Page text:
At the end of last year, the Community Land Development Act 2021 (NSW) and Community Land Management Act 2021 (NSW) commenced thereby repealing the existing community title legislation and replacing it with a more modern and updated version, bringing greater flexibility for developers and existing schemes.
These reforms greater align the community title legislation with the NSW strata schemes legislation that was revised in 2015. However, the NSW Government is currently reviewing the current strata legislation, so these pieces of legislation may not stay aligned for too long. We will watch this space.
In the meantime, the following sets out some key changes relevant to developers of such schemes.
1. Changes to the initial period
Previously the initial period for a community scheme only came to an end once the initial period for each subsidiary scheme had expired. This caused problems for developers of community schemes that did not contain any subsidiary schemes and forced them to make time consuming applications to the Tribunal to end the initial period.
Now the initial period for a community scheme ends on the day that at least one third of the sum of the total unit entitlement under the scheme consists of:
- Former development lots the subject of subsidiary schemes for which the initial period has expired; and/or
- Development lots are no longer owned by the original owner and for which occupation certificates have issued.
2. Adding land to association property and the scheme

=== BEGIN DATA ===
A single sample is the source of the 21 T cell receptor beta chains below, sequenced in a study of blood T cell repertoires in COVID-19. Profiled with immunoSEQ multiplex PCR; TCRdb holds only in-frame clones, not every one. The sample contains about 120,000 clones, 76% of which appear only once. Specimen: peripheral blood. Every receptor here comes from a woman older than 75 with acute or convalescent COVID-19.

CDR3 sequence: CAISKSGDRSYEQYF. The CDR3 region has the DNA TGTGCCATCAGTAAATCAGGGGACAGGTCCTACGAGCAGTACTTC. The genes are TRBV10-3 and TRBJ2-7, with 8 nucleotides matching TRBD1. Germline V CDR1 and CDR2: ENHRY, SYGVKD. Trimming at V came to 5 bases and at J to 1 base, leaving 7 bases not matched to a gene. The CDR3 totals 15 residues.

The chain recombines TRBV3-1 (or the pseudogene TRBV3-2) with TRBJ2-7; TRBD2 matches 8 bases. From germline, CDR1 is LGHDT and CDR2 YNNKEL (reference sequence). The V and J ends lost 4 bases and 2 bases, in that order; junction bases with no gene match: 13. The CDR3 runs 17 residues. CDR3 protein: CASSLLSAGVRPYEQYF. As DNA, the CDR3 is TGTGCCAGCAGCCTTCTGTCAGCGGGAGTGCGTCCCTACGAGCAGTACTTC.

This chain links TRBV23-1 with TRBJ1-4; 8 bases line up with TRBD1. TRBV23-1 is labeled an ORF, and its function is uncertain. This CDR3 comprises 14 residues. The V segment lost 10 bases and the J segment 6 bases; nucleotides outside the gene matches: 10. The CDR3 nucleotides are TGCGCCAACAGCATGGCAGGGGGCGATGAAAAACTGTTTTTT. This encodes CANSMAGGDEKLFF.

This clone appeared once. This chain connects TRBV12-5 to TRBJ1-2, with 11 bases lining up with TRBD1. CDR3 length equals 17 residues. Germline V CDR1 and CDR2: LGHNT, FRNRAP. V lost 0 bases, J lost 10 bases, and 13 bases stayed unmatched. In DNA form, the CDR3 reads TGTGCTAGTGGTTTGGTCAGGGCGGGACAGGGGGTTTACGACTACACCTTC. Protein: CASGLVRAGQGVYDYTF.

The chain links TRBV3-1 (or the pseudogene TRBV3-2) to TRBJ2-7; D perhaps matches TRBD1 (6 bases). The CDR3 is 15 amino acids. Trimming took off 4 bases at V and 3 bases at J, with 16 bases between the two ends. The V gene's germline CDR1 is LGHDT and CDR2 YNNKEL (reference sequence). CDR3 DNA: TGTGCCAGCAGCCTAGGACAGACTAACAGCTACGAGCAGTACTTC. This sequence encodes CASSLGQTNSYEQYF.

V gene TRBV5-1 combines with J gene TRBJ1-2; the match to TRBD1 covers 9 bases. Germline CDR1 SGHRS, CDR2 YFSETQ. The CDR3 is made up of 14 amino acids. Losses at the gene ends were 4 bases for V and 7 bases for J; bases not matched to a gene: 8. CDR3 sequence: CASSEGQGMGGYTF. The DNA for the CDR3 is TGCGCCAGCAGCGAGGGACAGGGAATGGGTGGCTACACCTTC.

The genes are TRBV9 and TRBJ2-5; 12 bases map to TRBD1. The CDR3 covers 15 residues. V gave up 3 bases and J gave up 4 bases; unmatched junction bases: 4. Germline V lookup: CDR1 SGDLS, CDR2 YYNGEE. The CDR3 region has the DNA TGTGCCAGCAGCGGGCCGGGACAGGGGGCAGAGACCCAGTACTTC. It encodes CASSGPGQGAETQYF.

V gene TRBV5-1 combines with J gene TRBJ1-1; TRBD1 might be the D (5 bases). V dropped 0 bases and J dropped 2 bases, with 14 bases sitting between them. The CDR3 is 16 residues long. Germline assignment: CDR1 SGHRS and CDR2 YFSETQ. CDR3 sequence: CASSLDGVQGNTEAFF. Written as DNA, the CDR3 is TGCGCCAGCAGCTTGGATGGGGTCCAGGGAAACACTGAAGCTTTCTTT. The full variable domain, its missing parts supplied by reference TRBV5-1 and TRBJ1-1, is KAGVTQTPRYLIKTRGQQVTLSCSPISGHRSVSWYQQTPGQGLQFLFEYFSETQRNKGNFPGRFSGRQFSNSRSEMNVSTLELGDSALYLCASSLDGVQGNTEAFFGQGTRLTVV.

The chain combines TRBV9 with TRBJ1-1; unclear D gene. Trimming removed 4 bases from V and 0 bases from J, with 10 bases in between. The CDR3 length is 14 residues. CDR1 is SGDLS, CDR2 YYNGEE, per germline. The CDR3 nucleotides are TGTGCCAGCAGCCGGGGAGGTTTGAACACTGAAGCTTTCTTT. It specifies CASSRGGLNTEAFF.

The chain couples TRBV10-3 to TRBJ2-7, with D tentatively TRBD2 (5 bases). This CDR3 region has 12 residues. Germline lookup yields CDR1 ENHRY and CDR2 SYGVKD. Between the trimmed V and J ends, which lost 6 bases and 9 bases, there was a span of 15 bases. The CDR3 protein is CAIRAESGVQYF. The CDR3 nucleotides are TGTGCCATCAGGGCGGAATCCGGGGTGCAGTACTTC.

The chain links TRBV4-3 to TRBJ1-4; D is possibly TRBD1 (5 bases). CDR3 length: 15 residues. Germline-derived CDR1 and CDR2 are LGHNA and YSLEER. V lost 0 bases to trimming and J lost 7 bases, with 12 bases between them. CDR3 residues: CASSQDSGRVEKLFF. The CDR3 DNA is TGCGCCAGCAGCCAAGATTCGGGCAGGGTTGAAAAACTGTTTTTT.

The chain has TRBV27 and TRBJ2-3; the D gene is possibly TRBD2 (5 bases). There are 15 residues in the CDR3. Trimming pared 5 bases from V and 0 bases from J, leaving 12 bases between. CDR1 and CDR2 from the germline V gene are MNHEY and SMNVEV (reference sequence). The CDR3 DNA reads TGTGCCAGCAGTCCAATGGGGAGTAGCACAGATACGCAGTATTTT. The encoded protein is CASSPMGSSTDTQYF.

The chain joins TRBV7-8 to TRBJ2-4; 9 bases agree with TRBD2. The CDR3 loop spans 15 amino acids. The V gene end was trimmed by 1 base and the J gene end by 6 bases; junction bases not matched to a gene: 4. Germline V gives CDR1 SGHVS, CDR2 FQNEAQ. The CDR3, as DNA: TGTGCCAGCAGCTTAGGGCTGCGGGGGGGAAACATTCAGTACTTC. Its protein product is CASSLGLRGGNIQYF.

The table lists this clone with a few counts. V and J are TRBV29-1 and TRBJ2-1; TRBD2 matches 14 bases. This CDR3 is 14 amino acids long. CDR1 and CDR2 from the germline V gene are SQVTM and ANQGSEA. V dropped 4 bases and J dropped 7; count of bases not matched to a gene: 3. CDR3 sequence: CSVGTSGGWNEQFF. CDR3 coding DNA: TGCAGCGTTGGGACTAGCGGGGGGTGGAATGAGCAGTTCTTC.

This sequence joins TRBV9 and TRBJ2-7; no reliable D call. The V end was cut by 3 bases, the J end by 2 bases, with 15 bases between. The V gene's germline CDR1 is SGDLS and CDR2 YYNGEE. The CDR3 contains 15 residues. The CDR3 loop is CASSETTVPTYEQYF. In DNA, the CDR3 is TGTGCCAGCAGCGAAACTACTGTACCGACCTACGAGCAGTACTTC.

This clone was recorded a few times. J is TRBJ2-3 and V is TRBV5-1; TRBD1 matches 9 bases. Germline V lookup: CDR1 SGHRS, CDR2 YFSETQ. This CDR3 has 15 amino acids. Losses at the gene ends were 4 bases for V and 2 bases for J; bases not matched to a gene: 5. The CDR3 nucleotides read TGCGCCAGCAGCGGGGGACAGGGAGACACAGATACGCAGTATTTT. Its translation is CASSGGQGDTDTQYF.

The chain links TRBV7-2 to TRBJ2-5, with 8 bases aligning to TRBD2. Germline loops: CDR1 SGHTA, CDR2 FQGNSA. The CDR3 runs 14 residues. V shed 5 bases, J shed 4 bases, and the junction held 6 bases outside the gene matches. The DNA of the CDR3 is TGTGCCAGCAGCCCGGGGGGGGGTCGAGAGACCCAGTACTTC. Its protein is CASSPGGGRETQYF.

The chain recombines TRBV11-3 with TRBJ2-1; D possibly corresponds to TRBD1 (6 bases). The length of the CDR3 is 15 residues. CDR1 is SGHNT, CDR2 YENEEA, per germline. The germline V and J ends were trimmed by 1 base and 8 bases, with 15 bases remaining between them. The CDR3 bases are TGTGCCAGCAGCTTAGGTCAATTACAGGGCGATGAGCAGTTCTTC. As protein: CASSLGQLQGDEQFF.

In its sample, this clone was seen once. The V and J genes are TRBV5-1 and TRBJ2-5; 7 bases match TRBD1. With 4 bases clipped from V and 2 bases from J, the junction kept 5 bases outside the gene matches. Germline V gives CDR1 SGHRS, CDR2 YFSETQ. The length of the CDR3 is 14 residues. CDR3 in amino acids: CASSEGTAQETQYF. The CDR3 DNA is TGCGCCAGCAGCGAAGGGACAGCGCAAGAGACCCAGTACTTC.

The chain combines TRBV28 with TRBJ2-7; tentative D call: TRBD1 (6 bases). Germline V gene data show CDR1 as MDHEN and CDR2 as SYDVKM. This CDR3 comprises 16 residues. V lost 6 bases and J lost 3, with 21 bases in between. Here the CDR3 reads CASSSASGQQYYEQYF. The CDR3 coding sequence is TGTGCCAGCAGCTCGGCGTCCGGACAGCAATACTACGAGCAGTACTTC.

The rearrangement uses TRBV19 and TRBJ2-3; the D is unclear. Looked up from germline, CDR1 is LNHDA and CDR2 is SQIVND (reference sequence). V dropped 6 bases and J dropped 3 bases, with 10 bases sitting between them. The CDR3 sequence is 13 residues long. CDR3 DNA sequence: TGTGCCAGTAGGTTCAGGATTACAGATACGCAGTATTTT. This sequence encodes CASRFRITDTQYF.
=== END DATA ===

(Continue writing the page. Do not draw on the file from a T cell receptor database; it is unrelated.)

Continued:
Traditionally one major drawback to community schemes has been that all association property had to be defined upfront and could not added to in the future.
As a result of the reforms, association property may now be added by transfer if the land is not already part of the scheme parcel and the land is contiguous to the scheme parcel.
Note that such a transfer cannot happen during the initial period of a scheme unless in accordance with a development contract or authorised by the Tribunal. Practically this does erode some of the flexibility provided to a developer to add future land to association property as, unless the developer goes to the Tribunal, the developer will need to contemplate the additional association property upfront in a development contract.
Adjoining land can also be added to a community scheme, precinct scheme or neighbourhood scheme. Similar restrictions regarding effecting this during the initial period without a development contract or as authorised by the Tribunal also apply here.
The reforms include the following in respect of voting rights:
- The following is now permitted with a special resolutions, where previously a unanimous resolution was required:
- amend the management statement
- grant an easement burdening association property
- grant a restriction on use or positive covenant that burdens association property or the whole scheme parcel
- dealings releasing or variating a relevant interest that burdens association property or the whole scheme parcel
- authorise the closure of an open access way within a community parcel
- An original owner or person connected with the original owner cannot cast a vote via proxy or power of attorney if that proxy or power of attorney was given pursuant to the terms of a contract for sale or any ancillary contract or arrangement. This replicates the position in the strata legislation.